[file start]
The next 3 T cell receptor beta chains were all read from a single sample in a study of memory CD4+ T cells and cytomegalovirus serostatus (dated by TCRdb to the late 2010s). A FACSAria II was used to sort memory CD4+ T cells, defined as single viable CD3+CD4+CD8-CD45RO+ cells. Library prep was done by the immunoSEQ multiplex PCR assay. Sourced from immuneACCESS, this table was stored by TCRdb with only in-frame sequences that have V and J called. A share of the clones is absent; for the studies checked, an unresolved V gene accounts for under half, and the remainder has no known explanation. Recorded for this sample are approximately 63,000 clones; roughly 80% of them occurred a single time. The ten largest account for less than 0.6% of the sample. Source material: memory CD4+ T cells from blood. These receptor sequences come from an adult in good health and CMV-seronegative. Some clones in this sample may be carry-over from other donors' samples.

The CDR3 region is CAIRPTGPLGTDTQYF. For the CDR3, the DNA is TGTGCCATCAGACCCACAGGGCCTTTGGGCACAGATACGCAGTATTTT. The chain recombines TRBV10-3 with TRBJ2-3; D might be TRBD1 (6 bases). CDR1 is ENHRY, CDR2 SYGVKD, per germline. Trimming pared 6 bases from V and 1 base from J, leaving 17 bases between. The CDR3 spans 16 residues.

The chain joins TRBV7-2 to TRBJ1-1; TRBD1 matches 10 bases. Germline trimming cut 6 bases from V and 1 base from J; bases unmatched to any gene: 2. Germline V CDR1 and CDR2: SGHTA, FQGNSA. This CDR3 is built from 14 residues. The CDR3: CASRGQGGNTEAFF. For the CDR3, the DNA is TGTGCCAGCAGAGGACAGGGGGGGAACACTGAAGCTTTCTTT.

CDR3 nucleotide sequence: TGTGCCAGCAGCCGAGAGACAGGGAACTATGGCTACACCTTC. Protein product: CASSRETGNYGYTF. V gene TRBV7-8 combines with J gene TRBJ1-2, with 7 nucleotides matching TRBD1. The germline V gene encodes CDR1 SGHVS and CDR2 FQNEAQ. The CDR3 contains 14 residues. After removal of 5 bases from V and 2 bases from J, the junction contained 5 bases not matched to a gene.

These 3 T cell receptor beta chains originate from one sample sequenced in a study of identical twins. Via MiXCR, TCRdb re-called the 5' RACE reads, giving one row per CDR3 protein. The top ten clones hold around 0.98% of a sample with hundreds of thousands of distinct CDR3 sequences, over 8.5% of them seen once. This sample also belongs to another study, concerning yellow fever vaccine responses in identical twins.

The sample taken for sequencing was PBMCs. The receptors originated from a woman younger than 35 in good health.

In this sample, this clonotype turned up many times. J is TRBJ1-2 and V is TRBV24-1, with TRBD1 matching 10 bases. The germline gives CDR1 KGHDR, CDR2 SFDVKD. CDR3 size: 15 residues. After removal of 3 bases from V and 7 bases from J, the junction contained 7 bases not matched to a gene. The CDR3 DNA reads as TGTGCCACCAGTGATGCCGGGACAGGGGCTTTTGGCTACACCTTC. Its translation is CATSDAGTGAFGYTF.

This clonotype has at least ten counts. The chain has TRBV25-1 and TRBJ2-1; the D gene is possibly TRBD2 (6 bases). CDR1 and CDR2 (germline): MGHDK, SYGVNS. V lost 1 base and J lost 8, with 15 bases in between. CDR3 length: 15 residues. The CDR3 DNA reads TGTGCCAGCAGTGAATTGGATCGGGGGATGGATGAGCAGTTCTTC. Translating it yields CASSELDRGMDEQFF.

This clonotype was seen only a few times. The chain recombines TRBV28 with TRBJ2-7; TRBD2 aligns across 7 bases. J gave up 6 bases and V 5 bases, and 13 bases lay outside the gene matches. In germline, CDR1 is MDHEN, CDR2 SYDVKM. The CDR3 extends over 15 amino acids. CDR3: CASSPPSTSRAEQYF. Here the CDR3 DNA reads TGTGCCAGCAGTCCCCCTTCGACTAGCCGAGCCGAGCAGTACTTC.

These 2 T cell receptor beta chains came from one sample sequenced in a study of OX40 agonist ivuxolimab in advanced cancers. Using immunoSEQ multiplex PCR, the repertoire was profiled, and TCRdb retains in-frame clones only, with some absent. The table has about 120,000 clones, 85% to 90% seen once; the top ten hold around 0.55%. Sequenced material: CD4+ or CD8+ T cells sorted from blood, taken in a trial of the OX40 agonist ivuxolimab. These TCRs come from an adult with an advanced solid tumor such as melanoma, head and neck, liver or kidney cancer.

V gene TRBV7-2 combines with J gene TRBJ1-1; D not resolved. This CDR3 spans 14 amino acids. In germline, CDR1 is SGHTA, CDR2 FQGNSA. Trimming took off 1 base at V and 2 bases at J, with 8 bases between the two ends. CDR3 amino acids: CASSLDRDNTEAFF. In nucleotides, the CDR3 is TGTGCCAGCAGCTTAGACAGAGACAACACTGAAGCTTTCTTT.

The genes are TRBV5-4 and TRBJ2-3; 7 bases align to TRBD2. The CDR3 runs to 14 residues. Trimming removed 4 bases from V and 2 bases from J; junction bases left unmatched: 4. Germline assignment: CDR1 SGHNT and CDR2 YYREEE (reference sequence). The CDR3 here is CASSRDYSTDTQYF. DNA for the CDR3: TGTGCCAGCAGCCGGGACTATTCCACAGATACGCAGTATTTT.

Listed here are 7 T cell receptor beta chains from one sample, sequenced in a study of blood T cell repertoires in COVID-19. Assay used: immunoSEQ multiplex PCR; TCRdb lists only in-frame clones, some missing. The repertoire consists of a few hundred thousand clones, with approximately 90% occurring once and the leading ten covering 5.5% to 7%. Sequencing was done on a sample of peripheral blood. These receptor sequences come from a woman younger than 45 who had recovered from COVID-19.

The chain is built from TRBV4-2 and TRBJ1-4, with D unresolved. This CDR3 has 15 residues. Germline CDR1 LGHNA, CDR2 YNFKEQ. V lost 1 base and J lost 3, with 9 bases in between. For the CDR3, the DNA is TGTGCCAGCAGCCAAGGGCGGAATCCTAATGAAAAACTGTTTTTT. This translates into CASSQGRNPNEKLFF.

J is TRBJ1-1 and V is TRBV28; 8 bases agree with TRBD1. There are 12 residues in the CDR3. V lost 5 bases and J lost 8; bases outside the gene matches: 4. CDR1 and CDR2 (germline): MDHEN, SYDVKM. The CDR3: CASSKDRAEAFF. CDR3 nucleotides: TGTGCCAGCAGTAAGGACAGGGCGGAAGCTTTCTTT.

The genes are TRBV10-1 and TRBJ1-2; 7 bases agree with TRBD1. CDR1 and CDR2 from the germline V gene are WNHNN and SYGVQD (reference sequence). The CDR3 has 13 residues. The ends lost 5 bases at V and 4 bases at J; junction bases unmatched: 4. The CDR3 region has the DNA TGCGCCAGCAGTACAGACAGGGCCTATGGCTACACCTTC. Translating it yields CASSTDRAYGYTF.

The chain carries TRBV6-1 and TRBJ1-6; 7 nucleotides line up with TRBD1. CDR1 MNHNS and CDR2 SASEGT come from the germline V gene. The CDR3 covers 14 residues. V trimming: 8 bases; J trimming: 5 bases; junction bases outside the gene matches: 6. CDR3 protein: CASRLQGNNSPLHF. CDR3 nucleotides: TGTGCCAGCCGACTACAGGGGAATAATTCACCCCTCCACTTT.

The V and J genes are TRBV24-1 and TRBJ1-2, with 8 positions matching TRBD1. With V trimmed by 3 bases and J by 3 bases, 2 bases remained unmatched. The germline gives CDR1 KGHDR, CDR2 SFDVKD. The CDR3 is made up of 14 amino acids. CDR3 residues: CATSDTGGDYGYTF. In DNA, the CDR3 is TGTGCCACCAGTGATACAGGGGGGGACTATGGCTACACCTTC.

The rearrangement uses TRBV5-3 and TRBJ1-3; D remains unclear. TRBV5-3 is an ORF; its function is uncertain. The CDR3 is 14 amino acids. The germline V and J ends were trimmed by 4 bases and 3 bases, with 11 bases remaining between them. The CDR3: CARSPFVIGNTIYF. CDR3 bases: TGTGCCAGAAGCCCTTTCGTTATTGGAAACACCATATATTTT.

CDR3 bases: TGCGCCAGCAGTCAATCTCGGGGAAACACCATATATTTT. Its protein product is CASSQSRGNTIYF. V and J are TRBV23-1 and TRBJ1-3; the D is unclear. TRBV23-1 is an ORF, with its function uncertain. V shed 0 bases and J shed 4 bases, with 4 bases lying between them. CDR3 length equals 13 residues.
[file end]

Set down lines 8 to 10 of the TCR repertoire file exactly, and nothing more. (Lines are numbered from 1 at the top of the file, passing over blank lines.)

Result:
This clonotype has at least ten counts. The chain has TRBV25-1 and TRBJ2-1; the D gene is possibly TRBD2 (6 bases). CDR1 and CDR2 (germline): MGHDK, SYGVNS. V lost 1 base and J lost 8, with 15 bases in between. CDR3 length: 15 residues. The CDR3 DNA reads TGTGCCAGCAGTGAATTGGATCGGGGGATGGATGAGCAGTTCTTC. Translating it yields CASSELDRGMDEQFF.

This clonotype was seen only a few times. The chain recombines TRBV28 with TRBJ2-7; TRBD2 aligns across 7 bases. J gave up 6 bases and V 5 bases, and 13 bases lay outside the gene matches. In germline, CDR1 is MDHEN, CDR2 SYDVKM. The CDR3 extends over 15 amino acids. CDR3: CASSPPSTSRAEQYF. Here the CDR3 DNA reads TGTGCCAGCAGTCCCCCTTCGACTAGCCGAGCCGAGCAGTACTTC.

These 2 T cell receptor beta chains came from one sample sequenced in a study of OX40 agonist ivuxolimab in advanced cancers. Using immunoSEQ multiplex PCR, the repertoire was profiled, and TCRdb retains in-frame clones only, with some absent. The table has about 120,000 clones, 85% to 90% seen once; the top ten hold around 0.55%. Sequenced material: CD4+ or CD8+ T cells sorted from blood, taken in a trial of the OX40 agonist ivuxolimab. These TCRs come from an adult with an advanced solid tumor such as melanoma, head and neck, liver or kidney cancer.